Since my previous post seems to have ignited the passions of at least one pseudonymous bondsman (or woman) I thought this piece by Fish in the NYTimes was also pertinent. I know that Fish himself stirs up great passions, at least among academics, and often not of the most affectionate sort, but often his says very sound and thoughtful things. Today he compares the issues underlying the Donatist controversy with the situation that Burris finds himself in, or rather the situation that the Senate finds itself in with regards to Burris.
The gist is that the argument surrounding Burris, at least so Reid insists, is not his suitability, rather it is that his appointment is “tainted” due to Blagojevich. Those who know Augustine could predict this from the column’s title.
This last question is not new. It was debated in the 4th and 5th centuries in the context of what is known as the Donatist controversy. This debate was about the status of churchmen who had cooperated with the emperor Diocletian during the period when he was actively persecuting Christians. The Donatists argued that those who had betrayed their faith under pressure and then returned to the fold when the persecutions were over had lost the authority to perform their priestly offices, including the offices of administering the sacraments and making ecclesiastical appointments. In their view, priestly authority was a function of personal virtue, and when a new bishop was consecrated by someone they considered tainted, they rejected him and consecrated another.
While I would quible with some of what Fish says or how he says it I agree, at least in sacramental terms, with Augustine’s determination.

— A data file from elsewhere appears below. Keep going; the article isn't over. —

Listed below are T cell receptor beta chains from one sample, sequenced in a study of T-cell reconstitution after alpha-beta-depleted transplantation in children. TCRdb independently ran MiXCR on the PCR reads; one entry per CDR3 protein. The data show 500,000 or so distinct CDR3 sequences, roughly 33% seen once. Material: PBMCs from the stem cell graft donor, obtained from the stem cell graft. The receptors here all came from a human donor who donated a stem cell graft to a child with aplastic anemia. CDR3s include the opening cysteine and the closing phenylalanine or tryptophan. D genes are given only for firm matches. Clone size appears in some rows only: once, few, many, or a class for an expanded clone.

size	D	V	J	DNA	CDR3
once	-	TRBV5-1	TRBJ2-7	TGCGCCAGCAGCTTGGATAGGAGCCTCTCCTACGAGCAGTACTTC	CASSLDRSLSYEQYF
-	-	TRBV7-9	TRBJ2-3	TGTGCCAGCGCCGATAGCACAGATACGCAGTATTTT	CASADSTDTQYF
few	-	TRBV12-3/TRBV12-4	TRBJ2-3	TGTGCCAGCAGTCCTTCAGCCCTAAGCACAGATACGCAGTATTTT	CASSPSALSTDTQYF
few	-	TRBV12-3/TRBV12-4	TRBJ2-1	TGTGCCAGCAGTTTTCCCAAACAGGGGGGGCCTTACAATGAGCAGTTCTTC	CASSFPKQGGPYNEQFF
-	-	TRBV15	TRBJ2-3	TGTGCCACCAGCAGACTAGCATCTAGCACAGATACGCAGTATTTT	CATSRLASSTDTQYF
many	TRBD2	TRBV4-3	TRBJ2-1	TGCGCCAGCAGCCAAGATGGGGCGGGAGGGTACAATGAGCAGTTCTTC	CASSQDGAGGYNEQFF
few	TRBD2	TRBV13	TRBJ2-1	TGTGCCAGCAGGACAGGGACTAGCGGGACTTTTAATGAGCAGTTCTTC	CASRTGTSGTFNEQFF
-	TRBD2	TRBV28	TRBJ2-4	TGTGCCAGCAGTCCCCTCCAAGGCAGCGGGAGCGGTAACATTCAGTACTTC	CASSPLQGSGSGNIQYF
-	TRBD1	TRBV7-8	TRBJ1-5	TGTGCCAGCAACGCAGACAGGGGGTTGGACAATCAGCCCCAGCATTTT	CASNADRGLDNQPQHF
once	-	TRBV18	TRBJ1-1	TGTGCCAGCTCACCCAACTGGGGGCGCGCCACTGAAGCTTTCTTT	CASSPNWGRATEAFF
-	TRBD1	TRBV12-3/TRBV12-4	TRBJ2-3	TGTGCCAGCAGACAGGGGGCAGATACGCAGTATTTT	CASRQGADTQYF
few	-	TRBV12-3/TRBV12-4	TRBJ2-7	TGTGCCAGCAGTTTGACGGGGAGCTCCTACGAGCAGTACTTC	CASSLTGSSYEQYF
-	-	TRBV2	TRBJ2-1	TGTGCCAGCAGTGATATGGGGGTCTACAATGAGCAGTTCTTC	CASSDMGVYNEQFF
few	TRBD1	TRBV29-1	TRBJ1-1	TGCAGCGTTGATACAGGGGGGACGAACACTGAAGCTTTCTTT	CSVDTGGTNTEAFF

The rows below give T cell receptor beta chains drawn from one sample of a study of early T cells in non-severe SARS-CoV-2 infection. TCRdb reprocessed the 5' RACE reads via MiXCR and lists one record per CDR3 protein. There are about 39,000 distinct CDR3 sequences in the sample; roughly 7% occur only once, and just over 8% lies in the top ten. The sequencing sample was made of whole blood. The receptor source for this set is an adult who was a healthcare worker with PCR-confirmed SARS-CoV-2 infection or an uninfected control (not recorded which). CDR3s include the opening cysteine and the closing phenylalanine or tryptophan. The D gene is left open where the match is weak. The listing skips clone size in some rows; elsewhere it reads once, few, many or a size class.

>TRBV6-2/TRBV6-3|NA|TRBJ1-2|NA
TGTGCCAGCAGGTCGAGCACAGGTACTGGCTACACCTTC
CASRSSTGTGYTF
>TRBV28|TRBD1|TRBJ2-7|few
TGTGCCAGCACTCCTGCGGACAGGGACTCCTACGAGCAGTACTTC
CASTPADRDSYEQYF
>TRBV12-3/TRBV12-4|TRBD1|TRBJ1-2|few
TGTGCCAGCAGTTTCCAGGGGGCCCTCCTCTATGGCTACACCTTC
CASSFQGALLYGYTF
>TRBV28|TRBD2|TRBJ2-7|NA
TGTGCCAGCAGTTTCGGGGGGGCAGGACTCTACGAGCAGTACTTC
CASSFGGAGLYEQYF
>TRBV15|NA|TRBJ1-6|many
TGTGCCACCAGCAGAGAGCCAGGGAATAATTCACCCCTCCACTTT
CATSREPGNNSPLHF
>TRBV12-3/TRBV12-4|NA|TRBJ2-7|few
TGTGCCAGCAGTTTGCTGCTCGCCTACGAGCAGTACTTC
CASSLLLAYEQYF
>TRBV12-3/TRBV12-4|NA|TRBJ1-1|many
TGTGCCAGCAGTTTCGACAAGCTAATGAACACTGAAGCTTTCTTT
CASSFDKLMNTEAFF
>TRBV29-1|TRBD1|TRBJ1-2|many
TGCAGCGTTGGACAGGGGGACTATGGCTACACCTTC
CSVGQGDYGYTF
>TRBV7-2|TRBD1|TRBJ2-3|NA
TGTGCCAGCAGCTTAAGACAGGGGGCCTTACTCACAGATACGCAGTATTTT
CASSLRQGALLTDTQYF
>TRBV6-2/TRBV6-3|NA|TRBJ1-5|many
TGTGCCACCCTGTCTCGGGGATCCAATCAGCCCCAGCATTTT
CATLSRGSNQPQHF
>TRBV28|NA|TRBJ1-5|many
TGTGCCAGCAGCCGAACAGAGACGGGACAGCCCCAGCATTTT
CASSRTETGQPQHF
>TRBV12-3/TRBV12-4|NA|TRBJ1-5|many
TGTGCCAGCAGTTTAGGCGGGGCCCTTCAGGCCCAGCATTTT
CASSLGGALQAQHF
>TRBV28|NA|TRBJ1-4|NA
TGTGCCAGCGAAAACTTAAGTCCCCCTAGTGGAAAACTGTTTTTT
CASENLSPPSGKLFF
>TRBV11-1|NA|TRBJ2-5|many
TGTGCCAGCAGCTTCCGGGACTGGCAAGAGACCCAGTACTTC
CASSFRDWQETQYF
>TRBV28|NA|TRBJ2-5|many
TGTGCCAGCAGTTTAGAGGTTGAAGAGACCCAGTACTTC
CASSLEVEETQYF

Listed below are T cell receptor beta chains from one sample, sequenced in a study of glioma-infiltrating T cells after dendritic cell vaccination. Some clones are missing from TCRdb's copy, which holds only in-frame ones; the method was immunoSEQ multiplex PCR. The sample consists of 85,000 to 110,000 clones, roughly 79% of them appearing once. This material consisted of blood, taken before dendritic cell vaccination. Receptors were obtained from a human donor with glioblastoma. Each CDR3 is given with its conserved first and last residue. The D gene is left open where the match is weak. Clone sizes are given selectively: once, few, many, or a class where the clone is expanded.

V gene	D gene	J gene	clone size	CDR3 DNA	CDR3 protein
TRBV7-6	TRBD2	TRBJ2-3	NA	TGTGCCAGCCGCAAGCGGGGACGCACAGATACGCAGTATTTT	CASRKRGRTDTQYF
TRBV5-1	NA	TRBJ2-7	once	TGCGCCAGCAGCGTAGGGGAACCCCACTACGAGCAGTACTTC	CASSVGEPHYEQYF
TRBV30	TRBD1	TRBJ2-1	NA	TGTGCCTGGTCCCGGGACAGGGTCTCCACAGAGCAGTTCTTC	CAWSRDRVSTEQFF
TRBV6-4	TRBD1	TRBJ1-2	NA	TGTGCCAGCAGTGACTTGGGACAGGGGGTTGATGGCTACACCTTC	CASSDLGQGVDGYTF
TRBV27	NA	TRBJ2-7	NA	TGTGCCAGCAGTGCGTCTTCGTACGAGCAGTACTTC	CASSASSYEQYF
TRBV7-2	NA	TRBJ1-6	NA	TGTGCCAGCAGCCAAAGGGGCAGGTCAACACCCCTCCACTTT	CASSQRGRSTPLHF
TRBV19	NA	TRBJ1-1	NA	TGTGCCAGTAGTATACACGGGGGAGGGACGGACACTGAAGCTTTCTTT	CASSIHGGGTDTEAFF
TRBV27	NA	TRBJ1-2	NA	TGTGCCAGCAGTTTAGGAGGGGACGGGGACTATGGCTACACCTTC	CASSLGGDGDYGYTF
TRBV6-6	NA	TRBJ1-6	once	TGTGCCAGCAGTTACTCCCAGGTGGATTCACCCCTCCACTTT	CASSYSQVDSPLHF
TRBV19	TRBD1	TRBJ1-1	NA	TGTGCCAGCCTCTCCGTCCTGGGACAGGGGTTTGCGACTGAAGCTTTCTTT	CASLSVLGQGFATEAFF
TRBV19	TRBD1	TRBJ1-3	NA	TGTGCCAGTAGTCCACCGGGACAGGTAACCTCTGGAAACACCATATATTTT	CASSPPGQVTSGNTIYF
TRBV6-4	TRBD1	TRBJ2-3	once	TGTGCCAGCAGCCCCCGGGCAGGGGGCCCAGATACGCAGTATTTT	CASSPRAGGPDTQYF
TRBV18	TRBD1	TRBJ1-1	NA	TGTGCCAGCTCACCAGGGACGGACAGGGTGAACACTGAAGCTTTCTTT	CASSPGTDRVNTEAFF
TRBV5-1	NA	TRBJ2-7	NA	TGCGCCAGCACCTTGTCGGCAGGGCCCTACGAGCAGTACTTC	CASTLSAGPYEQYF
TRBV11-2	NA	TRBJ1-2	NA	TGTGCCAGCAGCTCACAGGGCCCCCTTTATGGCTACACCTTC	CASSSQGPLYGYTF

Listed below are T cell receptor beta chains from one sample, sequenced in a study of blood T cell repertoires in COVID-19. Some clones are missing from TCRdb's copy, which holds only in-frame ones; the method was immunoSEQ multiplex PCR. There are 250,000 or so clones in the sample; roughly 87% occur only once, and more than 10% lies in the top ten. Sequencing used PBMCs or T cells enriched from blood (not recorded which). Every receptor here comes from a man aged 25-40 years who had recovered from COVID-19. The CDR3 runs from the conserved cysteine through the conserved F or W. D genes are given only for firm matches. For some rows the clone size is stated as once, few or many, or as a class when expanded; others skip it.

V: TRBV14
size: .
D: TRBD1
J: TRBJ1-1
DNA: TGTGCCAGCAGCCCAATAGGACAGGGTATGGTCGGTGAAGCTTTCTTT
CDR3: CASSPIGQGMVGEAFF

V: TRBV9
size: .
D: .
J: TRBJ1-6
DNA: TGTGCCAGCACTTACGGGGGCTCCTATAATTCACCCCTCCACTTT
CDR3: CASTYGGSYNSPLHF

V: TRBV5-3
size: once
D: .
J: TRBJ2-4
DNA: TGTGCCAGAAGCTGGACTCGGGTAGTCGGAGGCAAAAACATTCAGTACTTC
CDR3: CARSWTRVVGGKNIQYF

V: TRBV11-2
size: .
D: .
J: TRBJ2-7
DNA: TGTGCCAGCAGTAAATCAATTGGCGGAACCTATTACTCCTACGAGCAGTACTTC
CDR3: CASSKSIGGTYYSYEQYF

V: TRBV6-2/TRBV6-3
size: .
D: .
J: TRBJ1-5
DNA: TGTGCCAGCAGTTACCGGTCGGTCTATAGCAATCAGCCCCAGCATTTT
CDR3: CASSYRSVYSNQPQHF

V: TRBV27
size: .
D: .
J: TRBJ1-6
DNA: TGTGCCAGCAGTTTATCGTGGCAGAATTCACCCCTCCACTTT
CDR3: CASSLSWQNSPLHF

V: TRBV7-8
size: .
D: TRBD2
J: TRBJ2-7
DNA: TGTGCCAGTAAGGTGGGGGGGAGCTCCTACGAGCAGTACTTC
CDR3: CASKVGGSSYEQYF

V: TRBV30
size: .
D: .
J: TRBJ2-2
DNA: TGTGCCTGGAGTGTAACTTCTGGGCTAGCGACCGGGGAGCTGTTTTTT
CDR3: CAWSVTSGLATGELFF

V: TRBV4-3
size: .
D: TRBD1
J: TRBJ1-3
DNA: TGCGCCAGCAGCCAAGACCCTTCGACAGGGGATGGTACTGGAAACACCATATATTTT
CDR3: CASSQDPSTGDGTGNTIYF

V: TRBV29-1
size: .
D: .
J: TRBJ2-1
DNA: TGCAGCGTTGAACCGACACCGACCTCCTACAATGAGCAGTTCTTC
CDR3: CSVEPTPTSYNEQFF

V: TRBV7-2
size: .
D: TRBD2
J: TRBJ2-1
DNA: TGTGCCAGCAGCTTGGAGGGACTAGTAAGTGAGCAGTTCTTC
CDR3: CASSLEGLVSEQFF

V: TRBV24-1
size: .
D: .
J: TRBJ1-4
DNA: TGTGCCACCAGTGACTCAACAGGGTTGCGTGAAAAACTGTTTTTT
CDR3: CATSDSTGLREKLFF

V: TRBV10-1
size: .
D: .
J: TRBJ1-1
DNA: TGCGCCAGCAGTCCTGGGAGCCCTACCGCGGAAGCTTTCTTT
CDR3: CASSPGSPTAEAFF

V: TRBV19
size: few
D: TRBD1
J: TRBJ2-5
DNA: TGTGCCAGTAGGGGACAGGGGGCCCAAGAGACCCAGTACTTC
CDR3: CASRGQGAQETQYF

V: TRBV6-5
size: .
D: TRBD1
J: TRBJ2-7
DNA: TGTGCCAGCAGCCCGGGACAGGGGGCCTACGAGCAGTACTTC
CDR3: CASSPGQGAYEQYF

Whatever infirmities a man may have (and as fallen creatures, Augustine observes, we all have them) are submerged in the office he holds. It is the office that speaks, appoints and consecrates. Its legitimacy does not vary with personal qualities of the imperfect human being who is the temporary custodian of a power that at once exceeds and transforms him.
As I said, I agree with this view as regards the Church, but I am not sure I would extend the analogy completely into the secular realm. The character of the individual holding an office does make a difference. It does not make a difference as to whether or not a law they pass is a law (this is Fish’s point, citing English law relating to Edward VI as well), their work they have wrought remains wrought regardless of their character, although it may well be colored by their character. And that is why the office remains valid even if the office holder is an (in)valid, but in choosing those for the office we do well to consider their character.
But back to Burris (about whom, in spite of these two posts, I have little knowledge or concern) it is not so much his character or personal validity that is in doubt rather it is the one who appoints him that is dubious. Here Fish is undoubtedly right that even if the one making the appointment is a jerk the appointment remains valid nonetheless (so long as it has been done following proper legal process, which the courts in IL have just determined to be so, “Burris’s Appointment Backed by Illinois Court“).
It is perhaps a little sad, disapointing even, to have to be pragmatic and affirm Fish’s conclusion:
The (perhaps paradoxical) truth is that while governing has or should have a moral purpose — to safeguard and advance the health and prosperity of the polity — it is not a moral practice. That is, one engages in it not by applying moral principles but by applying legal principles.
We need a greater moral purpose in our leaders and in governing, I think. Moral principles ought still to have a role (the role) governing legal principles, but that has sadly been lost along the way. “You have heard it said, ‘you shall not murder….'”